Bible Sermon Illustrations

Bible Sermon Illustrations

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Treasures Ready for Use

I recall a young man whom I used to meet at our Bible conferences. He was an illiterate man, but he had set his mind to the plan of getting a verse a day of the Bible. When I first met him he had been working on it for eight years. He had committed over two thousand verses of Scripture to memory. His prayer was a marvel. It was like a rich brocade of silver and gold of the Word of God, interwoven with praise, testimony, and petition. It was a marvelous thing to hear that young man, a workman in a steel mill, give his testimony for God; and yet it all came from committing a single verse of Scripture a day. —James H. McConkey, in Christ Life

President Grant's Message

President Grant sent this message for The Sunday School Times in 1876: "Your favor of yesterday, asking a message from me to the children and youth of the United States . . . is this moment received. My advice to Sunday Schools, no matter what their denomination, is, 'Hold fast to the Bible as the sheet anchor of your liberties. Write its precepts in your hearts, and practice them in your lives. To the influence of this Book are we indebted for all the progress made in true civilization, and to this we must look as our guide in the future. 'Righteousness exalteth a nation: but sin is a reproach to any people.' Yours respectfully, U. S. Grant."Sunday School Times.

"I have never in my whole life met a man who really knew the Bible, and rejected it." The difficulty has always been an unwillingness to give it an honest trial. Our Lord Himself said, "Ye will not come unto me, that ye might have life."—Christ Life.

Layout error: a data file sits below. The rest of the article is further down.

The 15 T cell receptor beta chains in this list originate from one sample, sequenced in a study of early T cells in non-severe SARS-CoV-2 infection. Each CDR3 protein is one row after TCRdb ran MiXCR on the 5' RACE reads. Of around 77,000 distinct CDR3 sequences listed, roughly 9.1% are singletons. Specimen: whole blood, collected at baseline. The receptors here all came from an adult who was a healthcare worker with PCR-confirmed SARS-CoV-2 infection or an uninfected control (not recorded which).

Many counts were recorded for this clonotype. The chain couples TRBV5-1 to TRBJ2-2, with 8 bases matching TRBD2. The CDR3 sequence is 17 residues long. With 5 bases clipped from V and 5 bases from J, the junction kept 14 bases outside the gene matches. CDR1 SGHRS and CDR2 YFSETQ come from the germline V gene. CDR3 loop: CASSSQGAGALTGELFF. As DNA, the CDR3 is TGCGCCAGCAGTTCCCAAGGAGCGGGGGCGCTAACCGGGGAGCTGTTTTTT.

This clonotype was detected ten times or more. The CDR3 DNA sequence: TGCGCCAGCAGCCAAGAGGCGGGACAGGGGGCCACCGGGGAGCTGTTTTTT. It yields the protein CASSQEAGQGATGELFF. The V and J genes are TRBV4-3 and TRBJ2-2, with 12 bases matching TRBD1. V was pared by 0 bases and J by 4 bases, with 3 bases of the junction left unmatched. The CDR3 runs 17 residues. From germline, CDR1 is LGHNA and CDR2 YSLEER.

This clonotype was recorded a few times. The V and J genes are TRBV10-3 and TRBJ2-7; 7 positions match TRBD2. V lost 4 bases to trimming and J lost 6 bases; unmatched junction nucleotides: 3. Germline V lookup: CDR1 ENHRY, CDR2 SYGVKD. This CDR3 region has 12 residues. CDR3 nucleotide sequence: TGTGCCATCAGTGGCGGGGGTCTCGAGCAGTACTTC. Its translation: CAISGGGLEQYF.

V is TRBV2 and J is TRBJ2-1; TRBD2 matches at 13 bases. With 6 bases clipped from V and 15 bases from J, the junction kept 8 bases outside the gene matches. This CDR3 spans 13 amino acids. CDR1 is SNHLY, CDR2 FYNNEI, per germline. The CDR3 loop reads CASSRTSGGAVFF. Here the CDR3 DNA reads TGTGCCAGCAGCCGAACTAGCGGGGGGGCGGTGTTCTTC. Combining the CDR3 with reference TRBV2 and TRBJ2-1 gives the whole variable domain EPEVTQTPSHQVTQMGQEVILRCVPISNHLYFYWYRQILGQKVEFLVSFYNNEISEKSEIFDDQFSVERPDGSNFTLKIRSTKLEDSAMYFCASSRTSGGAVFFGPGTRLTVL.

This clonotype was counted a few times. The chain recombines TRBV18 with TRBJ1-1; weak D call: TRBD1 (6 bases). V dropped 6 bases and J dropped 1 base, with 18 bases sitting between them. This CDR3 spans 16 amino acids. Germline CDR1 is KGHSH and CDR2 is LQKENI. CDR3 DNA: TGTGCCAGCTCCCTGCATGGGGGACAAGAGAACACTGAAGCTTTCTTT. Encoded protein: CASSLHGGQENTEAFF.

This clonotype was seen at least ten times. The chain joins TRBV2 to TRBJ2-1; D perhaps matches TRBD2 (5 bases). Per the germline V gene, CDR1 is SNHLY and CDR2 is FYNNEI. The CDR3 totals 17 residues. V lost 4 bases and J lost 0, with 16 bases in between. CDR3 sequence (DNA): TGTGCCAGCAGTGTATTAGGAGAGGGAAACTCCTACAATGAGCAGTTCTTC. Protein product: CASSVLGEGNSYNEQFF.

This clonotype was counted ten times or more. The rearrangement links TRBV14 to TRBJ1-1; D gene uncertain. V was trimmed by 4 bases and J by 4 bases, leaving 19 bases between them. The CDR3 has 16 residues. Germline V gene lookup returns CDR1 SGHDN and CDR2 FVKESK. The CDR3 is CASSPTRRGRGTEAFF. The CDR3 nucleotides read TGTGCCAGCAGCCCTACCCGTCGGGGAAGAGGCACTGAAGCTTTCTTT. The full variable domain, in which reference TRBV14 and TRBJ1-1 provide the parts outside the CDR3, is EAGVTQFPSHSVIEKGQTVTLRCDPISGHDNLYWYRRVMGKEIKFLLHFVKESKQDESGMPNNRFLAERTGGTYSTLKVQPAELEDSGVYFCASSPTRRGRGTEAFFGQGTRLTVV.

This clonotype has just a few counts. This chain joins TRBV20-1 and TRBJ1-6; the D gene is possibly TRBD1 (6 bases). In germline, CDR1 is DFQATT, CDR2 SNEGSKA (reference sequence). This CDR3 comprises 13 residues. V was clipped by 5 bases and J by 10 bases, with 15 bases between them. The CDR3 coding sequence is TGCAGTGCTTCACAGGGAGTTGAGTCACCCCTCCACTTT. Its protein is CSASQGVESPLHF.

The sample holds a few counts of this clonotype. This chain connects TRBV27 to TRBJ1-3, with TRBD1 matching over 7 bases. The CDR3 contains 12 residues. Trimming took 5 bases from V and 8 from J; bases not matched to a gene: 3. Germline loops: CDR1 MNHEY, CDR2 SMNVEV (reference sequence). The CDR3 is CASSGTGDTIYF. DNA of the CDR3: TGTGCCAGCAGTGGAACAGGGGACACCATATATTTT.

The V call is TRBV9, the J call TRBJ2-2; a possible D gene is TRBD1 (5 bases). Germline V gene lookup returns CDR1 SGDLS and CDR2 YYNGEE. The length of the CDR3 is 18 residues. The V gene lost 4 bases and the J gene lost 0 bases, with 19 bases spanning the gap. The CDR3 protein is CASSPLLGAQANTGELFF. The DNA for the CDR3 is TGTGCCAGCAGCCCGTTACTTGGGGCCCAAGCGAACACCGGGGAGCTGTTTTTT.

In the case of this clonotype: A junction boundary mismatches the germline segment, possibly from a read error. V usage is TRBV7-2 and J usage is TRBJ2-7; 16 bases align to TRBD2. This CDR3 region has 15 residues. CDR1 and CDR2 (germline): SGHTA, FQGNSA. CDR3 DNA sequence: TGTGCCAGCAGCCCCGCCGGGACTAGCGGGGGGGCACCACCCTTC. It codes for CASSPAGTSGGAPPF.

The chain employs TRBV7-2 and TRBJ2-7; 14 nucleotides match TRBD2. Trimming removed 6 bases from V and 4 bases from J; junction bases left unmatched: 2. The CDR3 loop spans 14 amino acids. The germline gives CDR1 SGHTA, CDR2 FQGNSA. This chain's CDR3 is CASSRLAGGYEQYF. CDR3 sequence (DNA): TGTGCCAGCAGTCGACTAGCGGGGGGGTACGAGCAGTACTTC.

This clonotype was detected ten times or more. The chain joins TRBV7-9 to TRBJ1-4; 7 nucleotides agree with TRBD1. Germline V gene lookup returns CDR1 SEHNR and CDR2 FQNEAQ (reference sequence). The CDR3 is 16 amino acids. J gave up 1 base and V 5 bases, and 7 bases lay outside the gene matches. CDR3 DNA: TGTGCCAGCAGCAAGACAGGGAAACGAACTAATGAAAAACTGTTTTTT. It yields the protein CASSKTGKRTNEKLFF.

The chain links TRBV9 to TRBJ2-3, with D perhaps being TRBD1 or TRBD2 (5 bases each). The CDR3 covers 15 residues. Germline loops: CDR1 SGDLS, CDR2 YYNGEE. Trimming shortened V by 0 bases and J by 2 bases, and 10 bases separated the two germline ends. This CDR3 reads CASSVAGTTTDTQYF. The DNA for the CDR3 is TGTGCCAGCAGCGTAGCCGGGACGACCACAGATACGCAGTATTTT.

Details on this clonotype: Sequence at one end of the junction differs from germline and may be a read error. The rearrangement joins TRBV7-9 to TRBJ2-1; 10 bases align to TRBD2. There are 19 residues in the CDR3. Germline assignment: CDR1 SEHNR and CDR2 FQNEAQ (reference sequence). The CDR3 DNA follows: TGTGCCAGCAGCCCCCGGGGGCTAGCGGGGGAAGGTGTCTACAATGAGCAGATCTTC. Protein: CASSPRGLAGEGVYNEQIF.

Checking Criticism

We live in a day when man is criticizing God's Word. Modernism is emasculating it; modern cults are perverting it and the world is neglecting it. Dr. W. H. Griffith Thomas once said that the word "discerner" (Heb. 4:12), in the Greek, should be translated "critic,"—"a critic of the thoughts and intents of the heart," and he added, "It is the only place in the Bible where the word 'critic' is found, and you notice it is the Word criticizing us, and if we allowed the Word of God to criticize us a little more, we would criticize it a great deal less." —Sunday School Times.

Leper Memorizes Matthew

In a letter published in the Bible Society Record the story is told of K. Pong Cho, a leper, who recited the whole Gospel of Matthew. "He has not a whole finger left; his ears are twice their normal size, and his feet swollen so that he can hardly walk. He can speak only in a hoarse whisper, and he is totally blind." When he was asked what he wanted to recite, he said, "I might start with the Gospel according to Matthew." And when consent was given, off he went. "It was beyond belief . . . He sat on the floor, presently swaying to and fro as the recitation developed into a kind of song. One by one the chapters rolled by ... It seemed almost effortless." At the close of the recitation of the 28 chapters, he was asked, "This painfully hard work— has it been worth while?" "It has given me," he answered, "a mind at peace with God. My faith has been strengthened. I have joy." "And death?" he was asked. "The matter of death is not my business. That belongs to God. I see Heaven in in mind."—The Alliance Weekly.